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The convent as a furnace - Life as an Augustinian by Jef van Houtem osa

'I was born in 1946 in Pamel, in the Pajottenland west of Brussels. I grew up with two brothers and my mother, who was widowed at an early age. My father died in a traffic accident before I was born. My mother couldn't handle that well. In 1954, a Marian year, she went on a trip to Lourdes. At the beginning of her marriage she had also gone there with my father. That trip had done her good. On that trip she also met a Father Augustine with whom she had good conversations. They have always kept some contact.

When I was going to high school, and a fellow villager went to the St. Rita College in Kontich, run by the Augustinians, I wanted to go there too. I had a good time there. It was a great group of teachers and a good place. Slowly the realization grew that I also wanted to become an Augustinian. There was no special moment, but I slowly grew towards that choice. It felt good without having a clear picture of everything.

Being alone and being together

Father Jef at a young age

I then joined more former students of Sint-Rita College. We had a large group of 7 novices at the time. After our novitiate in Ghent we went to Leuven for our further studies. I had good contacts with several fellow friars. I felt it was a great shame when some of them resigned and left. These were turbulent times at that time and there was also tension between those who wanted little change and those who really wanted new things. I was in favor of innovations, but I also kept my distance from the tensions. I don't like arguing and I hadn't really learned to speak out. This was not always promoted within a community.

What attracts me to Augustinian spirituality is the relationship between being able to be and wanting to be alone, and community. I can't live without the community. It is important for me to hang out with fellow friars. It is also important to me that I can also take my own place. The Rule also assumes that it is a community whose members have different histories. Rest and being able to work on my own is also important to me. What is also dear to me is that Augustine depicts the convent as a fiery furnace. Life in community is a fiery furnace, in which your desires are also purified, and in which you also have to 'endure'.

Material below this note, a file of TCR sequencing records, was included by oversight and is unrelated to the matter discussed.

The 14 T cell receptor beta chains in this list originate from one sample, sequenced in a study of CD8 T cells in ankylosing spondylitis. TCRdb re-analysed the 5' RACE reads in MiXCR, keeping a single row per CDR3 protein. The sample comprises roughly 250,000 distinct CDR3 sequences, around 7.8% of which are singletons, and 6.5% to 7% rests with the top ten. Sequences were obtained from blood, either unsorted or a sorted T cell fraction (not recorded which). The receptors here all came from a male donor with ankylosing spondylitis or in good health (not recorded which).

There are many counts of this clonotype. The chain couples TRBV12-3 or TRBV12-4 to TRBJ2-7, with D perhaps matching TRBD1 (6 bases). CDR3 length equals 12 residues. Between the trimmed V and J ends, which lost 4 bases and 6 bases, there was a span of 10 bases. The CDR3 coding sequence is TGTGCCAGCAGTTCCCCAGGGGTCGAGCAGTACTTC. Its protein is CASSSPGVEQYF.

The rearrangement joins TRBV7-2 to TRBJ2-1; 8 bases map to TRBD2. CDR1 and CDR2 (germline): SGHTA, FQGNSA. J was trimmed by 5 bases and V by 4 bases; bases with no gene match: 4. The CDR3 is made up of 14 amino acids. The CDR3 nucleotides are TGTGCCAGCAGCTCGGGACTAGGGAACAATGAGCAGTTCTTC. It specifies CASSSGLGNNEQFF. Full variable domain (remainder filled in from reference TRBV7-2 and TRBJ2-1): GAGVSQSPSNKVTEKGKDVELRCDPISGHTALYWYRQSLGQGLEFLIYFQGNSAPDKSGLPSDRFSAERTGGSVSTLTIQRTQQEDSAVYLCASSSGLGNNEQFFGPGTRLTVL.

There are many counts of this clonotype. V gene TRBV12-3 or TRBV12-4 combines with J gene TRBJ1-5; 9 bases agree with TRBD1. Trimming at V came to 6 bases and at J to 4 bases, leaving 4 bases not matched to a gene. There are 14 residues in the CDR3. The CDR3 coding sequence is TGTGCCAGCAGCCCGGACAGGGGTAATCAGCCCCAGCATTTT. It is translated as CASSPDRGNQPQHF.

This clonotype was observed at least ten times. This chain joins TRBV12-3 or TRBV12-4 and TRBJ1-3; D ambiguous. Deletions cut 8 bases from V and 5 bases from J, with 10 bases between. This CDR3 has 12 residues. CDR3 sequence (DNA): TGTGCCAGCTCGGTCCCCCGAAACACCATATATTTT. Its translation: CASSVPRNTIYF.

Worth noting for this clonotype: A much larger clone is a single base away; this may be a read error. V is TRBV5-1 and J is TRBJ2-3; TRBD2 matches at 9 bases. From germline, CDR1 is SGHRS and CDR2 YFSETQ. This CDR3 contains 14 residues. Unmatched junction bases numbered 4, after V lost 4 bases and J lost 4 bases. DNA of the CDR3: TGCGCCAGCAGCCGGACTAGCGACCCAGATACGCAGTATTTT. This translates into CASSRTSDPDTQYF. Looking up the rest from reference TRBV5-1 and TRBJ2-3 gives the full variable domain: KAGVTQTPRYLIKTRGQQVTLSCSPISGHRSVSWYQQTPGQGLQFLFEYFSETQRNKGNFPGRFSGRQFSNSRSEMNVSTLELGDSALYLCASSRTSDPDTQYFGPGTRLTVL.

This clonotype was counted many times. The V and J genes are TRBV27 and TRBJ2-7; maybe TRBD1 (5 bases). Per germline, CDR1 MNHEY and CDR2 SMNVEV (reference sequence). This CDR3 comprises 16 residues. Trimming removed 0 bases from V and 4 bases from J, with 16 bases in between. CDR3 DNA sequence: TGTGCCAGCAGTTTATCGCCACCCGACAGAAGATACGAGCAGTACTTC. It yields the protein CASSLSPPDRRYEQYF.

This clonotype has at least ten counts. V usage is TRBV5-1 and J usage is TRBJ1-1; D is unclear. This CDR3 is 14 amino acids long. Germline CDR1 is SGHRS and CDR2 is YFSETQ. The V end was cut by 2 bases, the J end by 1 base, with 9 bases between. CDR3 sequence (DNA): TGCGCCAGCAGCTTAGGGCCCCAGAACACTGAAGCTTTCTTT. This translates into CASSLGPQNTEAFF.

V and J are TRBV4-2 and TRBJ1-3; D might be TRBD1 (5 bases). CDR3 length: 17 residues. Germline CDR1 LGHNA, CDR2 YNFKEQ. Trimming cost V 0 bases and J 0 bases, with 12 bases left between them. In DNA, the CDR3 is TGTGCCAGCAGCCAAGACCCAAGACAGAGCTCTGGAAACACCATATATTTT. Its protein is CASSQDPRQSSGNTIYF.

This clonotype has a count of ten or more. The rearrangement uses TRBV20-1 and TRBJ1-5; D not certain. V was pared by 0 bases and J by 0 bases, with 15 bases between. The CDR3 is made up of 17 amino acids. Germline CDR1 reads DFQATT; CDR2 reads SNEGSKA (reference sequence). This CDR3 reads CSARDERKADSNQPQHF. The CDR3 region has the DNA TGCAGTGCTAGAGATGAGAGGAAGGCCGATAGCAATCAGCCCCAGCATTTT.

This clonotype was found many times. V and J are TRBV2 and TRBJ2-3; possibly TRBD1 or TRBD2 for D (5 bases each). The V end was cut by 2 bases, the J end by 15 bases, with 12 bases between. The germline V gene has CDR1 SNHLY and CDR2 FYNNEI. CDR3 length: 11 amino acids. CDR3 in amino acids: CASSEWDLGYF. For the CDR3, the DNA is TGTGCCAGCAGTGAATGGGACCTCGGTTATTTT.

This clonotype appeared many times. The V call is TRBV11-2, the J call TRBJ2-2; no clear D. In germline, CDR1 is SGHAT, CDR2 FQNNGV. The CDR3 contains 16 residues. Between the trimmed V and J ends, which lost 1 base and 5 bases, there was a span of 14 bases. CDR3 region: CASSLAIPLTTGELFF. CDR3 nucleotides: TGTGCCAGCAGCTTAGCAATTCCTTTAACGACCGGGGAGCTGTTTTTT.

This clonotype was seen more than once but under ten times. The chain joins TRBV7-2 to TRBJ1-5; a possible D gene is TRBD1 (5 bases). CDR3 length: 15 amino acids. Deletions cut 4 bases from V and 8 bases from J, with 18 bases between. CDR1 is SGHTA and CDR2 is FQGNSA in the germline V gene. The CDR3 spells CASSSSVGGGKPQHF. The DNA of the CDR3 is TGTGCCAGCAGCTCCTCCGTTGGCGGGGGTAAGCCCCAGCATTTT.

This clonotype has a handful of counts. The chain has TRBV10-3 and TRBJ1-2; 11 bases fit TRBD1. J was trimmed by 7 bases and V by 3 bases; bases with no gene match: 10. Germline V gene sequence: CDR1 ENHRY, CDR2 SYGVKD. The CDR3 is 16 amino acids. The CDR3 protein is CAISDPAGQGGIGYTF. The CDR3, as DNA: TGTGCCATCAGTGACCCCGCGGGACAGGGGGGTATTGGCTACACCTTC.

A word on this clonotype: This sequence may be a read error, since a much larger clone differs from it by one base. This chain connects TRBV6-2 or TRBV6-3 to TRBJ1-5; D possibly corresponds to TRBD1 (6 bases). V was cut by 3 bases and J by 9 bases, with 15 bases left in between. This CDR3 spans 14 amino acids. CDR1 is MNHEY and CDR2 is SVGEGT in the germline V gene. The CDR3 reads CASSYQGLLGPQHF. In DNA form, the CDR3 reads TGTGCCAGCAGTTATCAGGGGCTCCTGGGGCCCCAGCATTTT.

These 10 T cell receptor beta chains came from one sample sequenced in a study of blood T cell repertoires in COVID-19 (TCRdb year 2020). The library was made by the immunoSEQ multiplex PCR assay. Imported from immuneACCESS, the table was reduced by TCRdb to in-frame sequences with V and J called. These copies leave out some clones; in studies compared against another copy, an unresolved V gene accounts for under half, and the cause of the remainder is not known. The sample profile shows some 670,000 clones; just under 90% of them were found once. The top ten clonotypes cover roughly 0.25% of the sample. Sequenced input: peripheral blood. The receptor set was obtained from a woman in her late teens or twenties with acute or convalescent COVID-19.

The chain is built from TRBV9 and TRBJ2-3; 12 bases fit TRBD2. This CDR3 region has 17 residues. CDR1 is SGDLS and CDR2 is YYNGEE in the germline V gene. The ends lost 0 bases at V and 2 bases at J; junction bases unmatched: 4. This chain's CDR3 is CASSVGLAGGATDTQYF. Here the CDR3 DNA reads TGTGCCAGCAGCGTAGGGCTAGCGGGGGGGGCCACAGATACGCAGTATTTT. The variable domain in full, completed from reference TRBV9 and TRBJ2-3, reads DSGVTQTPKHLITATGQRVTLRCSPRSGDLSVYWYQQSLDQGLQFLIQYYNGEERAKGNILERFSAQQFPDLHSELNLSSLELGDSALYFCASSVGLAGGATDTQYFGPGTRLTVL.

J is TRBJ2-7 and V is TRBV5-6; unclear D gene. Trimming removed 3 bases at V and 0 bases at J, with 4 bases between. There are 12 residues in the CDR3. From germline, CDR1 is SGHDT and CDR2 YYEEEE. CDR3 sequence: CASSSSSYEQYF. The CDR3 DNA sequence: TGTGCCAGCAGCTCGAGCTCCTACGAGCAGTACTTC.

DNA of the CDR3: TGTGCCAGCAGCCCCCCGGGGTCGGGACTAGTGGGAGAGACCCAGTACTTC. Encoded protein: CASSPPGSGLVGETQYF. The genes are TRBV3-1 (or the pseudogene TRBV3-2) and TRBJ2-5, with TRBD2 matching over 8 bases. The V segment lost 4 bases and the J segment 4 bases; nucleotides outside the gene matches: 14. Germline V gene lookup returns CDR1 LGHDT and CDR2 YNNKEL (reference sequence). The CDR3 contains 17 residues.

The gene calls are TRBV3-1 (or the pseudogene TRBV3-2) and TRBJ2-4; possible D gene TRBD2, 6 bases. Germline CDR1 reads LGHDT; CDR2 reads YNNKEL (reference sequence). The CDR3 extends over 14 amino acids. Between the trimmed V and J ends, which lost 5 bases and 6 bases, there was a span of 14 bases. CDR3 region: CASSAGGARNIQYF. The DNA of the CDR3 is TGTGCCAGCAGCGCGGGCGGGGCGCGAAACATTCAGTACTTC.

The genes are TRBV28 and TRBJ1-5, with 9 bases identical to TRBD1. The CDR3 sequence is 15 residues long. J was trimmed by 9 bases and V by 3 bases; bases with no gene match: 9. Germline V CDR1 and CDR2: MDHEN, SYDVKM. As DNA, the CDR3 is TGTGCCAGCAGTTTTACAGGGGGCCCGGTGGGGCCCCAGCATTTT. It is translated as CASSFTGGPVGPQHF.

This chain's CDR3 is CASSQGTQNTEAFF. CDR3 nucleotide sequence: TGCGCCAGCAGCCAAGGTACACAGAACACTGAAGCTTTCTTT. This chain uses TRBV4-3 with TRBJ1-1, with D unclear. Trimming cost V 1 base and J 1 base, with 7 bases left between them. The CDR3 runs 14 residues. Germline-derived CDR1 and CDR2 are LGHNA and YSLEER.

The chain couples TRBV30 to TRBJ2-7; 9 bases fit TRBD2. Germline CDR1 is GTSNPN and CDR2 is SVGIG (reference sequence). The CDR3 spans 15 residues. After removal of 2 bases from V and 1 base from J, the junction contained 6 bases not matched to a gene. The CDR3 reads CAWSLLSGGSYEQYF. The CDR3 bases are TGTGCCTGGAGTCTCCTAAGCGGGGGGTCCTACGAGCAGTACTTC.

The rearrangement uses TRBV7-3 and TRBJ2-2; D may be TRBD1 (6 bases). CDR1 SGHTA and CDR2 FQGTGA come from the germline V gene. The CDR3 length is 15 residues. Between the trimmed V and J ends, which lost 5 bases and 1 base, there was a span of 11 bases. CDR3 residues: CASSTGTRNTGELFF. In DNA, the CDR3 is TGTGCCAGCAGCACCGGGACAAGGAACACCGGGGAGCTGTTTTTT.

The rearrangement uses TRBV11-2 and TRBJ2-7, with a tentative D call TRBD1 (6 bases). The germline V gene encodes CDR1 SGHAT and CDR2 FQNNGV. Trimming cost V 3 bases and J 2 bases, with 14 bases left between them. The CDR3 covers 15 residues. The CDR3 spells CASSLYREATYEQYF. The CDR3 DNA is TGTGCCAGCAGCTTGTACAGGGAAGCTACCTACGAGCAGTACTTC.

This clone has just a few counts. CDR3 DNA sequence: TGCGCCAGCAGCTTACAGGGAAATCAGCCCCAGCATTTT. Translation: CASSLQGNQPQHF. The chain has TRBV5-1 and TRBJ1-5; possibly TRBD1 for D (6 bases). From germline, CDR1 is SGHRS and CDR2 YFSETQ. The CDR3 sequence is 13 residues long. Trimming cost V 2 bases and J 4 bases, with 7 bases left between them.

Ordination to the priesthood on October 1, 1972 in the Saint Rita church in Kontich by missionary bishop and fellow friar Van den Elzen osa

Being a priest must be of service

Before my theological studies, I was asked to do Roman philology. They needed a French teacher at Sint-Rita College in Kontich. I did that, although it was not exactly my own desires. I grew into it and of course I knew the college from the past. I was ordained a priest in 1972. I was active in the parish church there, and we also tried to bring the liturgy more up to date. However, my main task was teaching.

Lecturer at Sint Rita College. Father Jef kneeling on the far right  

I wasn't very good at teaching. They were students who wanted to obtain their diploma and were not immediately interested in French poets and writers. In 1982 I was transferred to Heverlee. Shortly afterwards the new library was built and a librarian was needed. I did that with pleasure. I was able to delve into the history of the order and the province. I have also been secretary of the province for 13 years. When the pastor of the Our Lady of Consolation parish became too old, I became more involved in the parish as a cooperating priest. After a while we took over the care of the parish as a team. I was mainly in favor of pastoral work: I enjoyed attending funerals, although I always had to overcome something within myself during the first conversation with relatives whom I did not know. There was also the care for the sick, later Samana. It was also important in the parish that parishioners took their own responsibility and did not let everything depend on what a priest did. My priesthood had to be of service to the community.

Working in the library in Heverlee

Wanting to remain meaningful

When my mother died at an old age, I found it difficult. My health also started to suffer. That meant giving up my work at the library and the parish. Now I am still concerned with the history of the Order. The history of the Augustinian Order in France in particular has my great attention. Before the French Revolution there were as many as 2,000 Augustinians and nothing remains of them, except a lot of old convents. Researching the houses of the Order in other parts of the world also has my attention. This way I can remain meaningful. Even though I can't do much anymore, that's what I want to live by: serving the community as an Augustinian and as a priest.'

Pater Jef van Houtem in 2022